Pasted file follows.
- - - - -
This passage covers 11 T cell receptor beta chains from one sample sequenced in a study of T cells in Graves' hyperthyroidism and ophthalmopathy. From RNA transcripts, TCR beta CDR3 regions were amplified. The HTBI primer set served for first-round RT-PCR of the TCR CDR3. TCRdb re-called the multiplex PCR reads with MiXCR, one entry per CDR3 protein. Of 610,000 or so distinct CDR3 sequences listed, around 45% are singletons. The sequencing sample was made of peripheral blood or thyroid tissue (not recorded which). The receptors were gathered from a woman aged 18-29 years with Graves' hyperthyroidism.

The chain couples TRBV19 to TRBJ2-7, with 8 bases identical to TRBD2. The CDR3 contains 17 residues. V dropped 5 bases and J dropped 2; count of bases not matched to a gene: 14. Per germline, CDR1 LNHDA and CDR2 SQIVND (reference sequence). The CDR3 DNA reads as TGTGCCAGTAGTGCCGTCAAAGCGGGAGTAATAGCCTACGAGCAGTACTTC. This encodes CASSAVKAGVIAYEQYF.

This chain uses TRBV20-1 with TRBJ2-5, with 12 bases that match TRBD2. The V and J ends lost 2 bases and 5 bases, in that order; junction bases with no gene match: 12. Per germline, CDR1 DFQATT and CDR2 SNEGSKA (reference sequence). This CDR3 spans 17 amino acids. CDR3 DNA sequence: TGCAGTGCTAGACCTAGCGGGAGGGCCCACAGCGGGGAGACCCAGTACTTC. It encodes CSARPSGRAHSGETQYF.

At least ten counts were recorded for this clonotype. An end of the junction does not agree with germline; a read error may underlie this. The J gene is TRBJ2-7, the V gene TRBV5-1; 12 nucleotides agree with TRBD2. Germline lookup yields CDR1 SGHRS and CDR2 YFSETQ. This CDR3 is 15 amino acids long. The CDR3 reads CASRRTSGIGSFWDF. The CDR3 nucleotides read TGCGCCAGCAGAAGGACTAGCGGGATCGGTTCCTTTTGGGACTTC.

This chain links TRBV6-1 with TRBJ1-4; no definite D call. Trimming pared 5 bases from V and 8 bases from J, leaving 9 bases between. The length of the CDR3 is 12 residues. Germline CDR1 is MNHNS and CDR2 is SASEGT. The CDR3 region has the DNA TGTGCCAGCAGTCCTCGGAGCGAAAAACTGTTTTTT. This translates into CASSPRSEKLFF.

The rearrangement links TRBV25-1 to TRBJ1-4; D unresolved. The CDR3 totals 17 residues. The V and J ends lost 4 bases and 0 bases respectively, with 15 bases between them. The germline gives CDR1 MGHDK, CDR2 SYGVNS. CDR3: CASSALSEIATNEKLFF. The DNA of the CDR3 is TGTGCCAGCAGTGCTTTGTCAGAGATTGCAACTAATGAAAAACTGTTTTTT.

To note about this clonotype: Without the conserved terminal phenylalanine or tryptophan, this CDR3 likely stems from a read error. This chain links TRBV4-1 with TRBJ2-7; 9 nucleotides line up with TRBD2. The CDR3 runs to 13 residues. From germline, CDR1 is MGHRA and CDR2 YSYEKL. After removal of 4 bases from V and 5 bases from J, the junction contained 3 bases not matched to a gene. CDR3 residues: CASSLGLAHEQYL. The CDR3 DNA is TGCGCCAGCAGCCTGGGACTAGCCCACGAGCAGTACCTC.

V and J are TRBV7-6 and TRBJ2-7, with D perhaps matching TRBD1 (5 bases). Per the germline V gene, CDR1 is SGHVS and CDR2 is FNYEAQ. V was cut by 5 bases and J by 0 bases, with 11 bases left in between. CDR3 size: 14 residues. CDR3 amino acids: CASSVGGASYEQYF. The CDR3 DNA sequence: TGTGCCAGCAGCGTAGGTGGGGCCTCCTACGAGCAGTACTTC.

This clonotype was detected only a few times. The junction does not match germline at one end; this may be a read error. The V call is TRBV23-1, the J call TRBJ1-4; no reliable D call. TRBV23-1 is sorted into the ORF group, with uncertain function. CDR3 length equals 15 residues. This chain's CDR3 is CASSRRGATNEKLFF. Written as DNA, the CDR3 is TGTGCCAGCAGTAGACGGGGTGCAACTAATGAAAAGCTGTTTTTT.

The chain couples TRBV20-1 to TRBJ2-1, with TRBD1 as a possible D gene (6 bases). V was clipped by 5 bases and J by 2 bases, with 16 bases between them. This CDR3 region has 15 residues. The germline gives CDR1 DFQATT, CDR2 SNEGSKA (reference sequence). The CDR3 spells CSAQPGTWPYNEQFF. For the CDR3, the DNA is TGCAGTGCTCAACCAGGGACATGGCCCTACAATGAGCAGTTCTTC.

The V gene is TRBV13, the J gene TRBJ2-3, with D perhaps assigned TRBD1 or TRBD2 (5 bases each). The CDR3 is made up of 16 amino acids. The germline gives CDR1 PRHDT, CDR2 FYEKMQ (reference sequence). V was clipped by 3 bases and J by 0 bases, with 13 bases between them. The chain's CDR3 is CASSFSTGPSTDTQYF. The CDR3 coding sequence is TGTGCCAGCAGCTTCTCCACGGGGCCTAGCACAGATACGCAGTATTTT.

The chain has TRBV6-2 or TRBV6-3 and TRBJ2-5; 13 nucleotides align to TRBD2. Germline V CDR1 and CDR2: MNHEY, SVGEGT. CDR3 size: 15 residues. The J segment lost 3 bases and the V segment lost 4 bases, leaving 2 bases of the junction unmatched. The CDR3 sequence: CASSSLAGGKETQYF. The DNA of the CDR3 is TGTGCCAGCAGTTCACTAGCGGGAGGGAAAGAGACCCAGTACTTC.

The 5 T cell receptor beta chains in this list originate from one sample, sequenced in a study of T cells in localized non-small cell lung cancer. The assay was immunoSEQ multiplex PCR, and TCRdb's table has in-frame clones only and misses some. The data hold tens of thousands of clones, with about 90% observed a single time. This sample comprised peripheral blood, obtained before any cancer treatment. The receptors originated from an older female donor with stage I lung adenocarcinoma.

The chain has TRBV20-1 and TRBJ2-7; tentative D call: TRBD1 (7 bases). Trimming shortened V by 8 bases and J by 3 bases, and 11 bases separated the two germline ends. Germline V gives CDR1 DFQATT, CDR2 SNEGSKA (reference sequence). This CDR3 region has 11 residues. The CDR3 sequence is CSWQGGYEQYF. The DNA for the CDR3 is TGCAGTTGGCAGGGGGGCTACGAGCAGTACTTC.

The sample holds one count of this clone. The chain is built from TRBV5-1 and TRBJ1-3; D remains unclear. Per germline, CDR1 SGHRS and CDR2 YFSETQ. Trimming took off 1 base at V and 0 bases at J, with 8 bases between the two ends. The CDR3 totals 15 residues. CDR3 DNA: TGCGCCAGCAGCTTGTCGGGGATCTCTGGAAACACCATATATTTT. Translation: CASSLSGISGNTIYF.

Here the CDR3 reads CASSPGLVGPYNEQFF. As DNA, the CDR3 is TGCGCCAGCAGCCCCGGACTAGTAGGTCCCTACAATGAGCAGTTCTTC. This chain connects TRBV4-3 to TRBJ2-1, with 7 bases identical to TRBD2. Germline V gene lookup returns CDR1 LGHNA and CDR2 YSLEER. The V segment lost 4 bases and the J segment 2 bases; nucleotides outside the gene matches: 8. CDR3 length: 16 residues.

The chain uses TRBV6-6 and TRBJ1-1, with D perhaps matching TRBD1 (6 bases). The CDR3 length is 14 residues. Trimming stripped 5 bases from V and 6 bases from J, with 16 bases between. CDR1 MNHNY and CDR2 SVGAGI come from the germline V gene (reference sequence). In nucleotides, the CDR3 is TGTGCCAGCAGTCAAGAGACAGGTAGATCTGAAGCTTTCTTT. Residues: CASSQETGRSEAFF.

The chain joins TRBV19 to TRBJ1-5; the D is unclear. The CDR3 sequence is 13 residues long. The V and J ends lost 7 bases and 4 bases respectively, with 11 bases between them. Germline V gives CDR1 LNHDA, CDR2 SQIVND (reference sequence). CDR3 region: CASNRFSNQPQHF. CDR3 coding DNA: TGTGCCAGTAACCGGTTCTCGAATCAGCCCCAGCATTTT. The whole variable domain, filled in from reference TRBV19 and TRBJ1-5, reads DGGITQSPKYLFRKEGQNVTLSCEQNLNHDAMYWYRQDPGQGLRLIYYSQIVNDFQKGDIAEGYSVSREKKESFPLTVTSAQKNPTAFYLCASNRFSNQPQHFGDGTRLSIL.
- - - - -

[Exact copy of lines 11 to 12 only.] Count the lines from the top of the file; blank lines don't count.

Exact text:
The V gene is TRBV13, the J gene TRBJ2-3, with D perhaps assigned TRBD1 or TRBD2 (5 bases each). The CDR3 is made up of 16 amino acids. The germline gives CDR1 PRHDT, CDR2 FYEKMQ (reference sequence). V was clipped by 3 bases and J by 0 bases, with 13 bases between them. The chain's CDR3 is CASSFSTGPSTDTQYF. The CDR3 coding sequence is TGTGCCAGCAGCTTCTCCACGGGGCCTAGCACAGATACGCAGTATTTT.

The chain has TRBV6-2 or TRBV6-3 and TRBJ2-5; 13 nucleotides align to TRBD2. Germline V CDR1 and CDR2: MNHEY, SVGEGT. CDR3 size: 15 residues. The J segment lost 3 bases and the V segment lost 4 bases, leaving 2 bases of the junction unmatched. The CDR3 sequence: CASSSLAGGKETQYF. The DNA of the CDR3 is TGTGCCAGCAGTTCACTAGCGGGAGGGAAAGAGACCCAGTACTTC.